God Is Not A Monster

The_Torment_of_Saint_Anthony (1)

God Is Not A Monster
Brian Zahnd

There are monsters in this world, but the God who is Father, Son, and Holy Spirit is not one of them.

Yes, Virginia, there are monsters. We have an imagination for monsters because we know of their existence. Venomous and vicious beasts were a daily peril for our earliest ancestors. Volcanoes and tsunamis can swallow whole cities. Hurricanes and tornados roar from the heavens, leaving hell in their wake. Epidemics of disease are lethal predators taking their pitiless toll. Worst of all, there are monstrosities of men — conquerors and warlords, tyrants and despots — galloping across history like ringwraiths bringing conquest, war, famine, and death. We can imagine monsters because we have met them.

But the living God is not one of them. Not the God who Jesus called Abba.

Oh, the gods are monstrous, of course they are. They are mercurial and merciless, petty and vengeful. They have to be mollified by a virgin flung into a volcano or a victim sacrificed on a stone altar. They always demand a violent and bloody appeasement…or else! But we know about these gods now, we know what they really are. They are personifications of those beasts and disasters and epidemics and wars and tyrants that frighten us so. They are deified projections of our own rage and fear. They are the desperate attempt to deal with our own sin, suffering, and shame.

The good news is that the God revealed in Christ does not belong to the category of Mars and Moloch, of Ares and Zeus. These are the false gods of our frightened and shame-laden imaginations. The Creator God, the One True God, is not vengeful and retributive like those gods of the primitive pantheon. In his triumph Jesus put these petty and vindictive gods out of business. It’s only their fading ghosts that haunt us today.

In the dread of night we may be tempted to think that the true God shares the fearsome attributes of the vanquished monster gods. In our horror we imagine how Scripture confirms our nightmares. In our terror we may use the Bible as a pallet to paint a macabre and monstrous image of God. But then the day dawns and we hear Jesus say, “It is I. Be not afraid.” (John 6:20) With the dayspring of Christ the terrors of night fade away. Jesus is perfect theology. And Jesus saves us from our primeval nightmares about the divine. The hands of God are not hurling thunderbolts. The hands of God have scars — they were nailed to a tree as he forgave monstrous evil.

“I no longer fear God, but I love him. For love casts out fear.”
–Saint Anthony the Great (251–356)

I agree with Saint Anthony. I am also well aware that some will vehemently protest Saint Anthony’s words and my agreement with them. (Beware the comment section!) Nevertheless, I agree with the great saint because this has been my experience as well. For many of us, a dread fear of God may be the only place we can begin our journey. It’s how we first take God seriously. But it’s only the starting point and we must not stay there. So, yes, I understand the Bible commends the fear of God, and I do too…but only as a preliminary beginning. God desires us to grow beyond the rudimentary beginning of fear.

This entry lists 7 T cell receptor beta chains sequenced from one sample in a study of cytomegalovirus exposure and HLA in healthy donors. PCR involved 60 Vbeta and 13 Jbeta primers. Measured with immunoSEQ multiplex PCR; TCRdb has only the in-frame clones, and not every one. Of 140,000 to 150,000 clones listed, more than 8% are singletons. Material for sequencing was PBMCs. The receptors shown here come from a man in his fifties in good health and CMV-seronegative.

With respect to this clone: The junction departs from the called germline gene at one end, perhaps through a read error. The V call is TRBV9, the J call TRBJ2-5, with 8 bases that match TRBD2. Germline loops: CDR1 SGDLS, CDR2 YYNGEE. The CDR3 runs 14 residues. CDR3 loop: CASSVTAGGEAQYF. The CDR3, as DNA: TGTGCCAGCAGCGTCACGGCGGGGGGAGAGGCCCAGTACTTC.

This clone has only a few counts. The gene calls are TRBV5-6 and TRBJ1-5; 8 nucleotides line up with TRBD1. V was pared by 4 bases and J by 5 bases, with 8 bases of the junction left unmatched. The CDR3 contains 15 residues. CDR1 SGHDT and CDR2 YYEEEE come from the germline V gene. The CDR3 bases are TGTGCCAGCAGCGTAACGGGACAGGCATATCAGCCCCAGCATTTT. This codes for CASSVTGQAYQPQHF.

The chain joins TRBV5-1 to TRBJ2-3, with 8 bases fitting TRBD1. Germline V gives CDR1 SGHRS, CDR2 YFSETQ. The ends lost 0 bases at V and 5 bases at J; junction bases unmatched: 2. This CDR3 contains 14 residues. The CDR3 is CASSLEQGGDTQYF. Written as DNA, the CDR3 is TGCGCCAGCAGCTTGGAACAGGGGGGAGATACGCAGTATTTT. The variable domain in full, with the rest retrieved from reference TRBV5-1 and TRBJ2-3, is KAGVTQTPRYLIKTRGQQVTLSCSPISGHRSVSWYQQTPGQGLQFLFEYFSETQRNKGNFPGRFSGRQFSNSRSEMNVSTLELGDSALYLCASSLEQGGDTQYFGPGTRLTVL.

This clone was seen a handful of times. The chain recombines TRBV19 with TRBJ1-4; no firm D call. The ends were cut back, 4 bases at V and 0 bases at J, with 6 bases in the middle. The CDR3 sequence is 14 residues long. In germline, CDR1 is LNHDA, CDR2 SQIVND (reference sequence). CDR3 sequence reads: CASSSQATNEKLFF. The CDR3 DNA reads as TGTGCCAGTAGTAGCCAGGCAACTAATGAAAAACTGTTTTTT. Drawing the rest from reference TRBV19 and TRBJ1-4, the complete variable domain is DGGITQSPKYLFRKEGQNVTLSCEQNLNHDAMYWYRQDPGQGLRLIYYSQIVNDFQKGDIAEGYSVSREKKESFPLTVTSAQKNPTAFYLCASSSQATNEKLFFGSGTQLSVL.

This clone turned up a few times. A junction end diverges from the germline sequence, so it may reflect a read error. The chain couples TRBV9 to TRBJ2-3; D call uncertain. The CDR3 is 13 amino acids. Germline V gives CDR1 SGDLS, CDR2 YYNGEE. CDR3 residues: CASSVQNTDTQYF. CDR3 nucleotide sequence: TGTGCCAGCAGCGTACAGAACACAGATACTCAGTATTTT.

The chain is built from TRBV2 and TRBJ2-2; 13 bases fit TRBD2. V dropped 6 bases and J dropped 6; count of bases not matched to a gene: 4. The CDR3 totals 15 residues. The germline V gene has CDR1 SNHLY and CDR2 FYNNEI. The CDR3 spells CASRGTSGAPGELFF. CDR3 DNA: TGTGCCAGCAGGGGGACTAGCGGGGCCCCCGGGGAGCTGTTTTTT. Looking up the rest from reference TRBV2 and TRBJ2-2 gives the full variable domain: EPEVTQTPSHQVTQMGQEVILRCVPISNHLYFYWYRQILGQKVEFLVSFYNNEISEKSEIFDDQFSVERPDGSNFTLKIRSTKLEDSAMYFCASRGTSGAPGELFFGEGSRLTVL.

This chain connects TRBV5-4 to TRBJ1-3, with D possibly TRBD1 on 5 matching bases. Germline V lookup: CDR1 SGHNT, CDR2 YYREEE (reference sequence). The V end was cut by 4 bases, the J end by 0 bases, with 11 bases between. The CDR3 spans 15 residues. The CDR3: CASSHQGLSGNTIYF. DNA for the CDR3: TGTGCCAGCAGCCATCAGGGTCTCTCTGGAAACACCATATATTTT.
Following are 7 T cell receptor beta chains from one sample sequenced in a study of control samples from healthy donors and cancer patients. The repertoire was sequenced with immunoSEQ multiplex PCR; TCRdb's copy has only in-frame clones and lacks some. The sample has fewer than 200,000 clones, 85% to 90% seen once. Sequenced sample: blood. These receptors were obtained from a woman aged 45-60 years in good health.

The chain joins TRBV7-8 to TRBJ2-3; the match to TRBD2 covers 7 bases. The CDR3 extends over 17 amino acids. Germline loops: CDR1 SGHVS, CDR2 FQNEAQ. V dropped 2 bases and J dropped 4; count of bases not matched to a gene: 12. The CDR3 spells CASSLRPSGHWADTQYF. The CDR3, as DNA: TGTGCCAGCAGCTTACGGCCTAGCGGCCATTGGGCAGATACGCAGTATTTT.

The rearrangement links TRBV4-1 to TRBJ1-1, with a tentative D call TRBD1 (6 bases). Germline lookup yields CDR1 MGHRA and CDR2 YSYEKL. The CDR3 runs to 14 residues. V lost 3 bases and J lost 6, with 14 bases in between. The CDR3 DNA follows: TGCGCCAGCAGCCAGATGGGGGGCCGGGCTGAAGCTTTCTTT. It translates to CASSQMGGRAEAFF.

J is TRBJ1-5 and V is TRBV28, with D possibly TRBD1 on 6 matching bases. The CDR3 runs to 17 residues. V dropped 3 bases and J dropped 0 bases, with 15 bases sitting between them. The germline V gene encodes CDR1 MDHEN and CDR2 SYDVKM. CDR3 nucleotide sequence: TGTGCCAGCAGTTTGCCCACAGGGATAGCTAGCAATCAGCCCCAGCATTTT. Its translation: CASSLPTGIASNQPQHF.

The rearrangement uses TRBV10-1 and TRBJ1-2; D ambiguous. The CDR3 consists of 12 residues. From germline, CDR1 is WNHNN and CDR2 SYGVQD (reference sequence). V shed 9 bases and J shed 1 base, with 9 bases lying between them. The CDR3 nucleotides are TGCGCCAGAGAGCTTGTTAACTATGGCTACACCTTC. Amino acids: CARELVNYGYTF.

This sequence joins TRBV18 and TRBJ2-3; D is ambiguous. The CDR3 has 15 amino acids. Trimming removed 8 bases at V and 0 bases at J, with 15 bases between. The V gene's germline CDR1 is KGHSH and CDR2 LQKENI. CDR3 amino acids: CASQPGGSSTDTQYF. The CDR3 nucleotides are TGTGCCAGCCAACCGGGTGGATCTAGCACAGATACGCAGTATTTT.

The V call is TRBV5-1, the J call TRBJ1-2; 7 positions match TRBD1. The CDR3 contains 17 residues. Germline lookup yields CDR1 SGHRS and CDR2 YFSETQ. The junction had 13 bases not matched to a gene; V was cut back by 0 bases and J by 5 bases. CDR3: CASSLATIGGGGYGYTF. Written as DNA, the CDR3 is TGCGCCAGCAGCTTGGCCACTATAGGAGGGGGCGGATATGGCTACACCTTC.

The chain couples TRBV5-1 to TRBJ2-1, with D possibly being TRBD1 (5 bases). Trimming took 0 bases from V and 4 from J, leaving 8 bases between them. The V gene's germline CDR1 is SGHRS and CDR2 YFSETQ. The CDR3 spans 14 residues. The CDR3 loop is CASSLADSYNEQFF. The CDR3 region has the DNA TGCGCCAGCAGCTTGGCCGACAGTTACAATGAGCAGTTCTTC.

“God is love. And all who live in love live in God, and God lives in them. … Such love has no fear. If we are afraid, it is for fear of punishment, and this shows that we have not fully experienced his perfect love.” –The Apostle John (1 John 4:16–18)

What I fear is not God, but the suffering my sin can inflict on myself and those around me. The malevolent consequences of sin are very real. But I’m not afraid of God. I used to be, but I am no longer. I am no longer afraid of God because I have come to know God as he is revealed in Christ. I have come to know that God’s single disposition toward me is one of unconditional, unwavering love. The knowledge of God’s love has made it impossible for me to be afraid of God.

You may think such language is reckless. It is not. The peace of no longer being afraid of God has been hard won. It has come from relentlessly seeking to know God as he is revealed in Christ. It is not the result of a liberal, sloppy, pick-and-choose theology. Rather, it is the result of pushing through the dark outer courts of the fear of God into the holy of holies where the love of God shines eternally and dispels all darkness. After years of praying, meditating on the Gospels, and sitting with Jesus in contemplation, I am simply no longer afraid of God. Maturing love is driving out fear.

God is not a monster. There are monster god theologies, but they are mistaken.

Accusation and scapegoating, the ravages of war and the wages of sin, these are monsters. The cruel vagaries of chance — until they are tamed by Christ in the age to come — may fall upon us as monsters. But God is not a monster. God is love. Jesus reveals this to us. If we move against the grain of love we will suffer the shards of self-inflicted suffering — and we can call this the wrath of God if we like — but the deeper truth remains: God is love.

So don’t sit in the dark with the tormenting idea that God somehow harbors malice and ill-will toward you. It’s all a cruel fiction. Turn on the light of Christ and realize that the monster you imagined does not exist. Who exists is Jesus. And he is the one who says to you, “It is I, be not afraid.”


(The artwork is The Torment of Saint Anthony by Michelangelo, 1488.)